Genetical studies on the skeleton of the mouse
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- Grüneberg, H. Journ. of Genetics (1952) 51: 95. doi:10.1007/BF02986708
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The genetical behaviour of a number of skeletal characters which differentiate the pure lines CBA and C57BL is described in crosses between these two strains, between C57BL and A, and in some subsidiary experiments.
The results indicate that the entities investigated are ‘quasi-continuous’ characters in the sense that the underlying genetic basis is a continuous variable (generally not yet identified) with multiple factor inheritance which is divided by a physiological threshold into normal and abnormal animals; the abnormality is usually itself capable of graded expression.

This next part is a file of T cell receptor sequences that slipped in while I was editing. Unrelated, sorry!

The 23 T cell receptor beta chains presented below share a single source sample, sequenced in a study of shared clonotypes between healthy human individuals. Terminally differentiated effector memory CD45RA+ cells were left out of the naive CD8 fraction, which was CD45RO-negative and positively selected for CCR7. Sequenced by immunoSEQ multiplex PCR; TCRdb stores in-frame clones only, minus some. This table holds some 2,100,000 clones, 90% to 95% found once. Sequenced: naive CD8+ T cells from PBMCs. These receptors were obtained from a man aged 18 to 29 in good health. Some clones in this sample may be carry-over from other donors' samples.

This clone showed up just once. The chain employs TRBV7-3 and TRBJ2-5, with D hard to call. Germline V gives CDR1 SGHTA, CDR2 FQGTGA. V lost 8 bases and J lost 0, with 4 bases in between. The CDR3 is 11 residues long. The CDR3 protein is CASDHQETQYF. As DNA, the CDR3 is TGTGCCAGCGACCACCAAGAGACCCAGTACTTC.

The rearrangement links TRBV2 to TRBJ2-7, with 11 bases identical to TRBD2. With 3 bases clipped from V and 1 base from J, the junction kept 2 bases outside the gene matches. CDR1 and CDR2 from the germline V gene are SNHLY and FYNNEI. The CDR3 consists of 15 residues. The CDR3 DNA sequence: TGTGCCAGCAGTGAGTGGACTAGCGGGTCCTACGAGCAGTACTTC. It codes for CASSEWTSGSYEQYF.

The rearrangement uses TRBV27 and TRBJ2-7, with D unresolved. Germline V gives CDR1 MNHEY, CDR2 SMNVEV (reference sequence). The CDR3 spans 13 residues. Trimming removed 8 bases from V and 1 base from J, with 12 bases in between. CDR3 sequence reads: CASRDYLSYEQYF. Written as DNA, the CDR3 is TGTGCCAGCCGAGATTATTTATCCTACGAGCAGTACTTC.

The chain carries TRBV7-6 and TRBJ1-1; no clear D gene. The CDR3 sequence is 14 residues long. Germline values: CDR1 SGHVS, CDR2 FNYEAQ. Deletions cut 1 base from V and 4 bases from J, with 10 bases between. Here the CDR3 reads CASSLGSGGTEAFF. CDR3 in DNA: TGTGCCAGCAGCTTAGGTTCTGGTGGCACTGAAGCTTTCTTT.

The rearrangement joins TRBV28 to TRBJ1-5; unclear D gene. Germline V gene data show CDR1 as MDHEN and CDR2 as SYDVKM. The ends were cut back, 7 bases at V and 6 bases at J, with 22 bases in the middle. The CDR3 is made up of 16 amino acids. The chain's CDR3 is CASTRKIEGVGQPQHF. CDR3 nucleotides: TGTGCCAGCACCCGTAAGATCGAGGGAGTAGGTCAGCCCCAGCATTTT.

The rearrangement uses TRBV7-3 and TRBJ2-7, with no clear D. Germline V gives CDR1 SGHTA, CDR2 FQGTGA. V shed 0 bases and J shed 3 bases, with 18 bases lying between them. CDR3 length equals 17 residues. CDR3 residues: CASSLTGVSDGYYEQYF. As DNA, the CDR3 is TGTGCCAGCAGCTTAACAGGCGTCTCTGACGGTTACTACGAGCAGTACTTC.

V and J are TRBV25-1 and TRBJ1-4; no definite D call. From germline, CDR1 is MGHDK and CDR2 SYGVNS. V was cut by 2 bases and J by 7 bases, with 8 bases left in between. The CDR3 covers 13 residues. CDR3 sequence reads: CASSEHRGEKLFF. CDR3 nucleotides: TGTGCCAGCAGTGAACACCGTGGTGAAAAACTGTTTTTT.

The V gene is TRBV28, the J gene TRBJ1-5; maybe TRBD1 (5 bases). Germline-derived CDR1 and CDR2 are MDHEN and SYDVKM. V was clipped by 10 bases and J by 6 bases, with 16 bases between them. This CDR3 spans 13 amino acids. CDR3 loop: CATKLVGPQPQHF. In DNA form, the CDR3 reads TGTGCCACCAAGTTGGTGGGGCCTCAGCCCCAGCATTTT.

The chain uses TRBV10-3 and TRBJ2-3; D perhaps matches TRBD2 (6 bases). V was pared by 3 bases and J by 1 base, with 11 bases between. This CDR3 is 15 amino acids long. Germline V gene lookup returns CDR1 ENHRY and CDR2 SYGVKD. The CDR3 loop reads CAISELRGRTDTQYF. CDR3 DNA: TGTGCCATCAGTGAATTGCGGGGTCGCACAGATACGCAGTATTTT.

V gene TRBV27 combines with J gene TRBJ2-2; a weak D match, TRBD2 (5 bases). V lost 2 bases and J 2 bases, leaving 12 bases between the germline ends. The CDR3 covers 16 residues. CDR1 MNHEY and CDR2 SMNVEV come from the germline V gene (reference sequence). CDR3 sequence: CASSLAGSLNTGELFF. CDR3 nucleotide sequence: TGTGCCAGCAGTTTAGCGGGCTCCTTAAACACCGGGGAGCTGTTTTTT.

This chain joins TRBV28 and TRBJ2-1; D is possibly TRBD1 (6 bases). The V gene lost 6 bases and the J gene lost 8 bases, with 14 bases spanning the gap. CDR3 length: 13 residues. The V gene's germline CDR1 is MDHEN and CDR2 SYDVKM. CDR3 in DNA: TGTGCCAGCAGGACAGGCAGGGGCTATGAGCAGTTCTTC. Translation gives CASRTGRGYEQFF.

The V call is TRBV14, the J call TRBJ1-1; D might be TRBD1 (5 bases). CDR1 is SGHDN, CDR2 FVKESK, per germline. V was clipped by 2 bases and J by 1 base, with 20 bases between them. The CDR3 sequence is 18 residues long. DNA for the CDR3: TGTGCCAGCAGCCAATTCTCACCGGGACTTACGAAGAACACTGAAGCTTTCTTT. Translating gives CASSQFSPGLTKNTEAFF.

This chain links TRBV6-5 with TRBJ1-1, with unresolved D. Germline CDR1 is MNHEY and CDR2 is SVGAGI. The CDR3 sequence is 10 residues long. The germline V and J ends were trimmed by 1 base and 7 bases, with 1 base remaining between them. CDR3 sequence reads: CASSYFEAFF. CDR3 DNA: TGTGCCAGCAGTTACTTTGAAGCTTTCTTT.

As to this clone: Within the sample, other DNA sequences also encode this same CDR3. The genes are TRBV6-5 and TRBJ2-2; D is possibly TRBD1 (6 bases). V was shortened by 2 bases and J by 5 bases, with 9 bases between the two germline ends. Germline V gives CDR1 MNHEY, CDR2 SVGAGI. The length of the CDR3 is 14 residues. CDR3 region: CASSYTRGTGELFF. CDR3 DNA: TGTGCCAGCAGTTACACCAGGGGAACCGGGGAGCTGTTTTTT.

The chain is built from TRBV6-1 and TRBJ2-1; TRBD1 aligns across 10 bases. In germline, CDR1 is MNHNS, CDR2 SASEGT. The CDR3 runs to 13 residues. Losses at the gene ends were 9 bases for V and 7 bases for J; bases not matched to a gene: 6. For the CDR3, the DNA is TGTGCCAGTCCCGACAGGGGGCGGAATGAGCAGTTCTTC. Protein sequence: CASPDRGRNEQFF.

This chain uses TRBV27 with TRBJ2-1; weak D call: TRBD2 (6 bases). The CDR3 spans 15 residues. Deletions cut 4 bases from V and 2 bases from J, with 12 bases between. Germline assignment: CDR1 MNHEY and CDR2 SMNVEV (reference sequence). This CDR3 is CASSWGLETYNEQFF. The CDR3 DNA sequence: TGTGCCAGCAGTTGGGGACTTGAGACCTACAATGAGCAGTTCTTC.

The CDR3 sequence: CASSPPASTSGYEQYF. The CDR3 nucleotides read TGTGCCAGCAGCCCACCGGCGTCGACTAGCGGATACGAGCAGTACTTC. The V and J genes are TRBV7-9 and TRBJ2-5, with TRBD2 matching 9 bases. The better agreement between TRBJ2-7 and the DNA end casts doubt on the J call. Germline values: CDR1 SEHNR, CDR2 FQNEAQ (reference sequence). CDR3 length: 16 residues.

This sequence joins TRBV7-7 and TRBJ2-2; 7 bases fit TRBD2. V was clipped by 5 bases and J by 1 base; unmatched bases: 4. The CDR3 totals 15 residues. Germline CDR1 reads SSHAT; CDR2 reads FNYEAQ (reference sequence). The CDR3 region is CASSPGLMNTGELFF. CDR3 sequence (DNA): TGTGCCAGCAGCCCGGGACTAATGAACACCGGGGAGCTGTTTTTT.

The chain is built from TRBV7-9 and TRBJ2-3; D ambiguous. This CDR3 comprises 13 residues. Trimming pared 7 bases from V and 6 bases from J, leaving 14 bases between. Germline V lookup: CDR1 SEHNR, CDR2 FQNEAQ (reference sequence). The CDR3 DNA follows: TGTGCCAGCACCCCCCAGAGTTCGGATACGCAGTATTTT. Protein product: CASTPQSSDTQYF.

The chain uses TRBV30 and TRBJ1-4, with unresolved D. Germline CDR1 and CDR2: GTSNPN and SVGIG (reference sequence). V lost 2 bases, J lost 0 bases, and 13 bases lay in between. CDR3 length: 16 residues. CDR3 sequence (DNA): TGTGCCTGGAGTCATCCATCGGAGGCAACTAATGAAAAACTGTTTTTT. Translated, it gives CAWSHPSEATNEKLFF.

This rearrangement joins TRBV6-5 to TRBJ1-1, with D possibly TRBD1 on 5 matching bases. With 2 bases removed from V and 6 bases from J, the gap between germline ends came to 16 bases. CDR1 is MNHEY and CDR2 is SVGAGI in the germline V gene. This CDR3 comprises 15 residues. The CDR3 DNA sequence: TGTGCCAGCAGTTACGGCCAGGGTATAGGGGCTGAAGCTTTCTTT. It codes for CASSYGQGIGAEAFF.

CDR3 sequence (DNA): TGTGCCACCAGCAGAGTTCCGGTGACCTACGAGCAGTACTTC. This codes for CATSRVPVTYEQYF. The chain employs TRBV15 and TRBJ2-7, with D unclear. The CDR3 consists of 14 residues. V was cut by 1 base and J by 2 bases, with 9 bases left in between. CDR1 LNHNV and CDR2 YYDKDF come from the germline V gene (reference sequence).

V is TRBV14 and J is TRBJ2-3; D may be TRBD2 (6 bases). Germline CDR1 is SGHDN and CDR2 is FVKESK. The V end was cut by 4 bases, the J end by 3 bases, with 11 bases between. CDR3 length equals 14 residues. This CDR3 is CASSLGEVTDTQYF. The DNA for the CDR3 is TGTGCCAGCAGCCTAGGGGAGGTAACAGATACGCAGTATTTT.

The peculiar genetical properties of quasi-continuous characters are regarded as partly due to the fact that a continuous distribution may occupy any position in relation to a physiological threshold; and partly that they share with ordinary continuous variables the multiple gene basis and the sensitivity to influences of the environment, both prenatal and post-natal.
It is suggested that additiveness of gene effects and sensitivity to the environment may trace back to the common cause that the so-called multiple genes of quantitative genetics are in fact remote gene effects. It is pointed out that arbitrarily chosen parameters will generally be influenced by genes only indirectly; and as every measurement involves a choice and is thus arbitrary, the multiple gene inheritance generally encountered in quantitative genetics may be due to the arbitrary choice of parameters rather than to inherent causes.